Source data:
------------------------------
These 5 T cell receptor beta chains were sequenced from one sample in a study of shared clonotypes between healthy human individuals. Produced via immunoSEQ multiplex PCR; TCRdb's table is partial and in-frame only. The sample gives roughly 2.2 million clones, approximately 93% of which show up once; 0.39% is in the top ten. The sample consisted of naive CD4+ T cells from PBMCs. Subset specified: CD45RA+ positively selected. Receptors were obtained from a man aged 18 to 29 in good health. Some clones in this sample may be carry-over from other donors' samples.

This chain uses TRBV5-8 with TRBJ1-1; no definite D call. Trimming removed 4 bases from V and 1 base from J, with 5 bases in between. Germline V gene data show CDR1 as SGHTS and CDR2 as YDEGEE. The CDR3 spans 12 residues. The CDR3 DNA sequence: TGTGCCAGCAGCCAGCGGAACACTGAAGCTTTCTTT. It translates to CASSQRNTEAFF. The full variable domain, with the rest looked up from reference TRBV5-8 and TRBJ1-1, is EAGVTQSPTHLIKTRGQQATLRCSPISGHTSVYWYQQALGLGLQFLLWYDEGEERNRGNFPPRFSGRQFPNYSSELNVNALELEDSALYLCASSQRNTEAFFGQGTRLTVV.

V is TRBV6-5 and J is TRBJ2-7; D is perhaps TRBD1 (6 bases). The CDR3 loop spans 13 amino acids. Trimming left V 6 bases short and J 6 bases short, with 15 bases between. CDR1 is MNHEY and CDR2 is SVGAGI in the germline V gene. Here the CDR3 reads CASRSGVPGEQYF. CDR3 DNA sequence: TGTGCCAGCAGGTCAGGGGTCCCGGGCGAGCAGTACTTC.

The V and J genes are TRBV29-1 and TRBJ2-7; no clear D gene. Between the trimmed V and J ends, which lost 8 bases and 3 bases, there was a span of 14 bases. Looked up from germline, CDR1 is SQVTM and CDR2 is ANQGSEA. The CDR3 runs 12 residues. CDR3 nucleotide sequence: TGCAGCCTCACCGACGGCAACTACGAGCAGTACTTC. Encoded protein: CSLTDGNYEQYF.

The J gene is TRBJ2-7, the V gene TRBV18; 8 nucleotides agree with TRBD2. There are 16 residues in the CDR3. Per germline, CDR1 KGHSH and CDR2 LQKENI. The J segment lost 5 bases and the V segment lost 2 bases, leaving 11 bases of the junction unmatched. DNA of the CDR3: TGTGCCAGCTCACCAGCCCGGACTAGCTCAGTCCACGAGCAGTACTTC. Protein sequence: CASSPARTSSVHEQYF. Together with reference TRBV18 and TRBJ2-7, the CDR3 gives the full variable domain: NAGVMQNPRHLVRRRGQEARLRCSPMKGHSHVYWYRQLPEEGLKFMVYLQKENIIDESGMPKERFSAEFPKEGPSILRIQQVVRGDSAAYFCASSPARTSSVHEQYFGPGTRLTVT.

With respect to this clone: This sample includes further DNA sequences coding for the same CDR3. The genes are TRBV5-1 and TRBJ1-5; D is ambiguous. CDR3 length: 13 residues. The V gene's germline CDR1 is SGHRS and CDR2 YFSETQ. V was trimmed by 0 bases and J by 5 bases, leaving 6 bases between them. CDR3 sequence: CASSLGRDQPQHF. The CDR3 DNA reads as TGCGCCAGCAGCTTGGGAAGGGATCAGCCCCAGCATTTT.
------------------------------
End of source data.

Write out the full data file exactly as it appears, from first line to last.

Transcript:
These 5 T cell receptor beta chains were sequenced from one sample in a study of shared clonotypes between healthy human individuals. Produced via immunoSEQ multiplex PCR; TCRdb's table is partial and in-frame only. The sample gives roughly 2.2 million clones, approximately 93% of which show up once; 0.39% is in the top ten. The sample consisted of naive CD4+ T cells from PBMCs. Subset specified: CD45RA+ positively selected. Receptors were obtained from a man aged 18 to 29 in good health. Some clones in this sample may be carry-over from other donors' samples.

This chain uses TRBV5-8 with TRBJ1-1; no definite D call. Trimming removed 4 bases from V and 1 base from J, with 5 bases in between. Germline V gene data show CDR1 as SGHTS and CDR2 as YDEGEE. The CDR3 spans 12 residues. The CDR3 DNA sequence: TGTGCCAGCAGCCAGCGGAACACTGAAGCTTTCTTT. It translates to CASSQRNTEAFF. The full variable domain, with the rest looked up from reference TRBV5-8 and TRBJ1-1, is EAGVTQSPTHLIKTRGQQATLRCSPISGHTSVYWYQQALGLGLQFLLWYDEGEERNRGNFPPRFSGRQFPNYSSELNVNALELEDSALYLCASSQRNTEAFFGQGTRLTVV.

V is TRBV6-5 and J is TRBJ2-7; D is perhaps TRBD1 (6 bases). The CDR3 loop spans 13 amino acids. Trimming left V 6 bases short and J 6 bases short, with 15 bases between. CDR1 is MNHEY and CDR2 is SVGAGI in the germline V gene. Here the CDR3 reads CASRSGVPGEQYF. CDR3 DNA sequence: TGTGCCAGCAGGTCAGGGGTCCCGGGCGAGCAGTACTTC.

The V and J genes are TRBV29-1 and TRBJ2-7; no clear D gene. Between the trimmed V and J ends, which lost 8 bases and 3 bases, there was a span of 14 bases. Looked up from germline, CDR1 is SQVTM and CDR2 is ANQGSEA. The CDR3 runs 12 residues. CDR3 nucleotide sequence: TGCAGCCTCACCGACGGCAACTACGAGCAGTACTTC. Encoded protein: CSLTDGNYEQYF.

The J gene is TRBJ2-7, the V gene TRBV18; 8 nucleotides agree with TRBD2. There are 16 residues in the CDR3. Per germline, CDR1 KGHSH and CDR2 LQKENI. The J segment lost 5 bases and the V segment lost 2 bases, leaving 11 bases of the junction unmatched. DNA of the CDR3: TGTGCCAGCTCACCAGCCCGGACTAGCTCAGTCCACGAGCAGTACTTC. Protein sequence: CASSPARTSSVHEQYF. Together with reference TRBV18 and TRBJ2-7, the CDR3 gives the full variable domain: NAGVMQNPRHLVRRRGQEARLRCSPMKGHSHVYWYRQLPEEGLKFMVYLQKENIIDESGMPKERFSAEFPKEGPSILRIQQVVRGDSAAYFCASSPARTSSVHEQYFGPGTRLTVT.

With respect to this clone: This sample includes further DNA sequences coding for the same CDR3. The genes are TRBV5-1 and TRBJ1-5; D is ambiguous. CDR3 length: 13 residues. The V gene's germline CDR1 is SGHRS and CDR2 YFSETQ. V was trimmed by 0 bases and J by 5 bases, leaving 6 bases between them. CDR3 sequence: CASSLGRDQPQHF. The CDR3 DNA reads as TGCGCCAGCAGCTTGGGAAGGGATCAGCCCCAGCATTTT.